In May 1918, the People's Commissariat for Food was given extraordinary powers in the fight against the "village bourgeoisie", that is, with any producer who had bread. So the measures to provide the country with food became a class war.
There was a famine, the people were dying
Let's go back to Furmanov's novel. “The closer to Samara, the cheaper the bread at the stations. Bread and all products. In hungry Ivanovo-Voznesensk, where they did not give out a pound for months, they used to think that a crust of bread is a great treasure. And then the workers suddenly saw that there was plenty of bread, that it was not at all about lack of bread, but something else … One should have believed that, moving into the Samara thickets, everything there would be cheaper. At some station, where the bread seemed especially cheap and white, they bought a whole pood … A day later we arrived at the place and saw that it was whiter and cheaper there …"
The novel "Chapaev" is not only the basis for the cult Soviet film, but also a very important historical narrative. He proves that in 1919 in the Volga region there were no prerequisites for hunger, bread could be bought openly. The workers from the industrial non-black earth regions guessed correctly that the problems of the cities were not in lack of bread.
From this observation, two practical conclusions could be drawn. First, it is necessary to restore transport and interest the peasants-producers in the delivery of grain to the state so that bread becomes available in Ivanovo-Voznesensk and other factory cities. The second presupposed the requisition of grain from the peasants, as a punishment not only for concealing it, but also for the “wrong” class origin of the owners.
From the middle of 1918, the Soviet government confidently followed the second path. Food detachments were sent to the countryside. To help them, village committees of the poor - kombeds - were created with a predetermined function: to help local Soviet authorities in the procurement of food. This immediately led to peasant uprisings.
In 1918, the Bolsheviks did not have the opportunity to pump out grain from the villages on a massive scale. They controlled a relatively small area, and the system of forced requisitions had not yet been formed. That is why in the Volga region at the stations it was possible to buy inexpensive bread. But the sovereignty grew stronger and the pressure on the farmers intensified.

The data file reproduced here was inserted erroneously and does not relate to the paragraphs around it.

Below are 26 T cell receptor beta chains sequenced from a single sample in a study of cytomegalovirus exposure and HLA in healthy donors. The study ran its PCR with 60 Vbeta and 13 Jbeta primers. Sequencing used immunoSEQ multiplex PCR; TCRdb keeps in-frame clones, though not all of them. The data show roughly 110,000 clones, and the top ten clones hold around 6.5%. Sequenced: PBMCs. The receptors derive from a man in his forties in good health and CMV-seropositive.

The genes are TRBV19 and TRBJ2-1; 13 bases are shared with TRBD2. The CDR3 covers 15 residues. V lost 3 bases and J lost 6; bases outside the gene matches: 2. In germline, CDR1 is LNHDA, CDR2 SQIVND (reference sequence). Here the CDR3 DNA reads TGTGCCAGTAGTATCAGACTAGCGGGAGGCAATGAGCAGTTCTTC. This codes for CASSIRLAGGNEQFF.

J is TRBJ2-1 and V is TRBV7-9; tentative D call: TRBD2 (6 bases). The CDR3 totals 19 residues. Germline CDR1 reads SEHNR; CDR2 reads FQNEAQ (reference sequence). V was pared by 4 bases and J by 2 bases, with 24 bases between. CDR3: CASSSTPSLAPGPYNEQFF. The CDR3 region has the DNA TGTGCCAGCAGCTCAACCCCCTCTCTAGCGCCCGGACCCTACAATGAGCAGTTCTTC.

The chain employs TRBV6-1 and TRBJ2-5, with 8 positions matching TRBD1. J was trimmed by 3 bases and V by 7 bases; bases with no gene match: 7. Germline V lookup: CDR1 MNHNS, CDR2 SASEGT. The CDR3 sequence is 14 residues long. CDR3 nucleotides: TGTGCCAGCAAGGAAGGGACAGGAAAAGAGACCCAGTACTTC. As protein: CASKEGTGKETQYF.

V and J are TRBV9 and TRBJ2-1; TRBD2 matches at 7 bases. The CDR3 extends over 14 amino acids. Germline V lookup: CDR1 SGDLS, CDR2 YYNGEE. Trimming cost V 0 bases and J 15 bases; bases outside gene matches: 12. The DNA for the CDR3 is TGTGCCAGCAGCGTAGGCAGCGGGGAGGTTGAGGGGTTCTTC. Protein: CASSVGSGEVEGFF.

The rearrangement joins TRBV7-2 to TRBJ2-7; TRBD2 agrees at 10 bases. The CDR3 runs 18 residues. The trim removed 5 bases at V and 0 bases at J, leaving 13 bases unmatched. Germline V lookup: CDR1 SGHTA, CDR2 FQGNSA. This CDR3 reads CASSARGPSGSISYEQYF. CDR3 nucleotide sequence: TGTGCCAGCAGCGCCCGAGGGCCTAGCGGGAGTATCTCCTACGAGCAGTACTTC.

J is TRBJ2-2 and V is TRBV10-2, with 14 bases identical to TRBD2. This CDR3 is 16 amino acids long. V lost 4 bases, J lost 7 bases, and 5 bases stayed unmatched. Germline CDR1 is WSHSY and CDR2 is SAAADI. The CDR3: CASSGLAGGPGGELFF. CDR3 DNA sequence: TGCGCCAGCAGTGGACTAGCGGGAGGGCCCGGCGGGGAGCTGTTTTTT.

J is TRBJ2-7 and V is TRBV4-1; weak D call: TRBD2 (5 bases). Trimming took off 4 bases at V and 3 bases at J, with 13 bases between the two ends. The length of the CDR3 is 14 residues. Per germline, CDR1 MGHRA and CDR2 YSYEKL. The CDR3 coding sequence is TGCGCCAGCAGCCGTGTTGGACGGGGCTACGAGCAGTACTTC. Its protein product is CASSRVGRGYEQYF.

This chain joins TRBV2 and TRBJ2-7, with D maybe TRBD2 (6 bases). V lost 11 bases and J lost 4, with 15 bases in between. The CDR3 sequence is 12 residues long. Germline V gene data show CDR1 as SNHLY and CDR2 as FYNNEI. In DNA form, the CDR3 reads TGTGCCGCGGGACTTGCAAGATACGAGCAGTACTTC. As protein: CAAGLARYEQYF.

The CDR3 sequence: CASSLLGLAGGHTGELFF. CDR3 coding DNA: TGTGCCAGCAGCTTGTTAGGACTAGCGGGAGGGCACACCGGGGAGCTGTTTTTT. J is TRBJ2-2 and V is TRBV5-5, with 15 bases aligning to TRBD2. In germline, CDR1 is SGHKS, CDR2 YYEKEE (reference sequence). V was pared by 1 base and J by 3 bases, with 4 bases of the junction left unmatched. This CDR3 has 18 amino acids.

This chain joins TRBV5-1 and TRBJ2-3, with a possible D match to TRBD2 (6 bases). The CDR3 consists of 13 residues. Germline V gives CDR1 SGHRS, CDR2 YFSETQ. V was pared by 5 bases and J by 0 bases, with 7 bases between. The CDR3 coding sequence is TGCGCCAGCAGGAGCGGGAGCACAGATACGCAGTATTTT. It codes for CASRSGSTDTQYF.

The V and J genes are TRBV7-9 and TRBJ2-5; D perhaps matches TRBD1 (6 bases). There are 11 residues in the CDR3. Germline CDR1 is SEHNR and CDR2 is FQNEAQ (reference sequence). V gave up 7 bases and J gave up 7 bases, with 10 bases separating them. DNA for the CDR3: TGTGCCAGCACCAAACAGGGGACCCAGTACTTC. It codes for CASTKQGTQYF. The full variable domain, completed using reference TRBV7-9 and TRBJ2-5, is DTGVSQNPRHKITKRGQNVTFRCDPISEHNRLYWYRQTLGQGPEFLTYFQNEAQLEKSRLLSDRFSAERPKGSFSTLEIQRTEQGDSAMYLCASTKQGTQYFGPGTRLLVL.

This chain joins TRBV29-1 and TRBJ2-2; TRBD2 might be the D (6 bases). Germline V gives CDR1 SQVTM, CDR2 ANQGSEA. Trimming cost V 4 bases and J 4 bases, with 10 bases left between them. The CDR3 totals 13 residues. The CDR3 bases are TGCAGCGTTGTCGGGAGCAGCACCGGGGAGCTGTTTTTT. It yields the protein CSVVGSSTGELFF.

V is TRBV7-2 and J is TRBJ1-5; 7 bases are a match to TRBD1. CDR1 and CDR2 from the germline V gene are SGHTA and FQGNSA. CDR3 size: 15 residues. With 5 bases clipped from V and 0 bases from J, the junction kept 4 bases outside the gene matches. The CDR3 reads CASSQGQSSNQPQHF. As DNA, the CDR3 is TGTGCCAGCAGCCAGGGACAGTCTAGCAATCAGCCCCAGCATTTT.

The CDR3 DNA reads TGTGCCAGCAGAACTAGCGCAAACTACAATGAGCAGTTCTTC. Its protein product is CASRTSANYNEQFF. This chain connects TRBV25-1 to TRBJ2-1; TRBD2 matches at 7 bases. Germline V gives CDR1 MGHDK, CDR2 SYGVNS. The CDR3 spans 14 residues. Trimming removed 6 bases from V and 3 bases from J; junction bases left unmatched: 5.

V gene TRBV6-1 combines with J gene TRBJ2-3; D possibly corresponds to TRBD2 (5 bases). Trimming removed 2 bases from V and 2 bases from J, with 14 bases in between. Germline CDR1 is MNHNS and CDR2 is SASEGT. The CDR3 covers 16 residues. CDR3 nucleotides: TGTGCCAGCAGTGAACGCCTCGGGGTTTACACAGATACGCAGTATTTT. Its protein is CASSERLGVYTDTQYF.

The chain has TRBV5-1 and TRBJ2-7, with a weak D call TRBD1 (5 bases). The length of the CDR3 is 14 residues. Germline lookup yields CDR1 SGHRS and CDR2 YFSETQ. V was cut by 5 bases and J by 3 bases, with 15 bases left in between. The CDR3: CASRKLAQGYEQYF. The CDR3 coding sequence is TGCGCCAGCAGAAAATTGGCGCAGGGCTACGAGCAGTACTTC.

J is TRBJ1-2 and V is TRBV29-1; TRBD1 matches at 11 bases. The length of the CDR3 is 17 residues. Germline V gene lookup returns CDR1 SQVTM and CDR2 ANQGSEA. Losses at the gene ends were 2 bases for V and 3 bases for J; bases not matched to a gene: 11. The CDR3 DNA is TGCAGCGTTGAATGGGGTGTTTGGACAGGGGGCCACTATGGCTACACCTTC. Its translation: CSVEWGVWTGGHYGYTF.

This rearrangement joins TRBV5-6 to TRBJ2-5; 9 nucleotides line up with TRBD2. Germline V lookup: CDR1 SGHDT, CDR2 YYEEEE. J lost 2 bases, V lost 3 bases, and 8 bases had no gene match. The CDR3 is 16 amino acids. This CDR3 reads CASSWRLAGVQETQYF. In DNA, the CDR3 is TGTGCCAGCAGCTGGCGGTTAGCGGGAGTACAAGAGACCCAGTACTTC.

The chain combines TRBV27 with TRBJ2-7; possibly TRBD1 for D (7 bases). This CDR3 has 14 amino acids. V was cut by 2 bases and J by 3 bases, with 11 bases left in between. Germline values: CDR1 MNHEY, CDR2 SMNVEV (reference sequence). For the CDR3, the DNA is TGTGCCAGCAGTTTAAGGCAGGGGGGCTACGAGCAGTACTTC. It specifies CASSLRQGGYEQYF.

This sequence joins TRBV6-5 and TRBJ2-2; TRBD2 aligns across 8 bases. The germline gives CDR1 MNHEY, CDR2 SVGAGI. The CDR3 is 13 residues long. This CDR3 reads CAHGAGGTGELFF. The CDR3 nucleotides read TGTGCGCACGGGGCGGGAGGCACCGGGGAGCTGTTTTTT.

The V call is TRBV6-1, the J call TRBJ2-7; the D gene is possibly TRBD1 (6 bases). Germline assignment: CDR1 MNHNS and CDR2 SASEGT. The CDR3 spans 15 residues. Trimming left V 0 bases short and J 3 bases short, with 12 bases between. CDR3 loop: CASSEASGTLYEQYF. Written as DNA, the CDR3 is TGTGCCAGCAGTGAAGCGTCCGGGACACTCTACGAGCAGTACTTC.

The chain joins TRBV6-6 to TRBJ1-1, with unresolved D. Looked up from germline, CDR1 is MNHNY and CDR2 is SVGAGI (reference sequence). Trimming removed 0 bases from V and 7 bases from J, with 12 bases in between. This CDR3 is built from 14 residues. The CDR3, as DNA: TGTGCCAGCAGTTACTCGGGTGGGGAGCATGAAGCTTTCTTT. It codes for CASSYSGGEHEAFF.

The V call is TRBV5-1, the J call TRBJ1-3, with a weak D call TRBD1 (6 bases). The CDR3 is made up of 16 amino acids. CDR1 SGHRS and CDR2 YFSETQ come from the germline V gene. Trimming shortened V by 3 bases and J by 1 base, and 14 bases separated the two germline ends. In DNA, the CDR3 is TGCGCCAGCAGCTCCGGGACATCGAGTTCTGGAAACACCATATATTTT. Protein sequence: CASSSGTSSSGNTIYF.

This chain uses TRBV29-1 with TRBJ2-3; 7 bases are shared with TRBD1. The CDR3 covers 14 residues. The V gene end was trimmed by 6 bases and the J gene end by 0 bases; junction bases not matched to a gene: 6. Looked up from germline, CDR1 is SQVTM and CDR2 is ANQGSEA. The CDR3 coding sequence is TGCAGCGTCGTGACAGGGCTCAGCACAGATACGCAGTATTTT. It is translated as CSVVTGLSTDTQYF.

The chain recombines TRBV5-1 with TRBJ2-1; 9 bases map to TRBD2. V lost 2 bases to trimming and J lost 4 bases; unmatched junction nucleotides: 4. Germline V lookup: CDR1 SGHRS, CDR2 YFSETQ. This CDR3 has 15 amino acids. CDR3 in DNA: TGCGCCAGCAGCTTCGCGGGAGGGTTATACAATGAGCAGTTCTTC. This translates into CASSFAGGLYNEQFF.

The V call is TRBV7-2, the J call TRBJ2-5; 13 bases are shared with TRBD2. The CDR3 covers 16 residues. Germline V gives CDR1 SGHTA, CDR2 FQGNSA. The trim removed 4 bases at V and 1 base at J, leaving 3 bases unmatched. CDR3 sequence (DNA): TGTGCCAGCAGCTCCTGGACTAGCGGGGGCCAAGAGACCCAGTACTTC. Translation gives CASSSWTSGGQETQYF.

In addition, the number of government eaters has increased. By the end of 1919, the size of the Red Army reached three million people, and in 1920 - 5.3 million. The Volga region turned out to be a resource base for two fronts at the same time - the Southern one, against the White armies of Denikin and Wrangel, and the Eastern one - against Kolchak.
The first cases of famine in the region were noted back in 1920. By the summer of next year, it became clear that a catastrophe was beginning that had no analogues in the modern history of Russia: the drought in the Volga region destroyed the already significantly reduced crops. The usual "old-regime" measure to combat hunger: the delivery of bread from provinces not affected by the drought was excluded. In the fourth year of Soviet power, grain reserves were not left anywhere.
Dissolve the army, devour Ukraine
In the spring of 1921, the Bolsheviks realized that their policy had disappointed the majority of the population and, above all, the peasants. This disappointment was symbolized by the uprising in Kronstadt and widespread peasant unrest. In March, the decree of the All-Russian Central Executive Committee replaced the surplus tax in kind, which made it possible to freely sell surplus products.
However, this reasonable measure was at least a year late. Farms in the Volga region, as well as in other regions, have no grain left to increase sowing this season.
To save state resources, a landslide reduction of the Red Army was carried out: by the end of 1921, its strength amounted to 1.5 million people. At the same time, a project proposed by Vladimir Lenin himself appeared, which, on the contrary, provided for the military mobilization of rural youth from a starving territory - from five hundred thousand to one million people.
Ilyich proposed to place a contingent of young people on the territory of the Ukrainian SSR: “if an army from hungry provinces was put in the Ukraine, this remnant (of bread) could be collected … so that they would help to strengthen the food work, being purely interested in it, especially clearly realizing and feeling the injustice of the gluttony of the rich peasants in Ukraine . Ilyich's companions still did not dare to resort to this savage measure: to place half a million hungry and embittered soldiers in the rich regions.
But when it became clear that decrees alone would not be able to save millions of people from starvation, Lenin and his associates took an incredible step. On August 2, Soviet Russia appealed to the whole world, but not with a demand for recognition, and not with an appeal to establish the dictatorship of the proletariat everywhere. The Council of People's Commissars notified the world bourgeoisie that "the Russian government will accept any help, from whatever sources it comes."
Lenin told the press to ridicule and poison the anti-hunger committee
Kukish for NGOs
In the first phase - in the summer of 1921 - help came from an unexpected source. The monstrous famine caused a phenomenon that was almost forgotten in the country: the consolidation of social forces belonging to the Soviet regime without enthusiastic loyalty, but ready to temporarily forget their differences and start active work to solve the problem.
On June 22, a member of the cooperative movement, agronomist Mikhail Kukhovarenko and economist Alexander Rybnikov spoke at the Moscow Society of Agriculture. They returned from the Saratov province and made a report on the topic: "Crop failure in the South-East and the need for state and public assistance." Four days later, Pravda published an article acknowledging the severe famine in the Volga region, as well as the fact that the calamity was larger than the famine of 1891.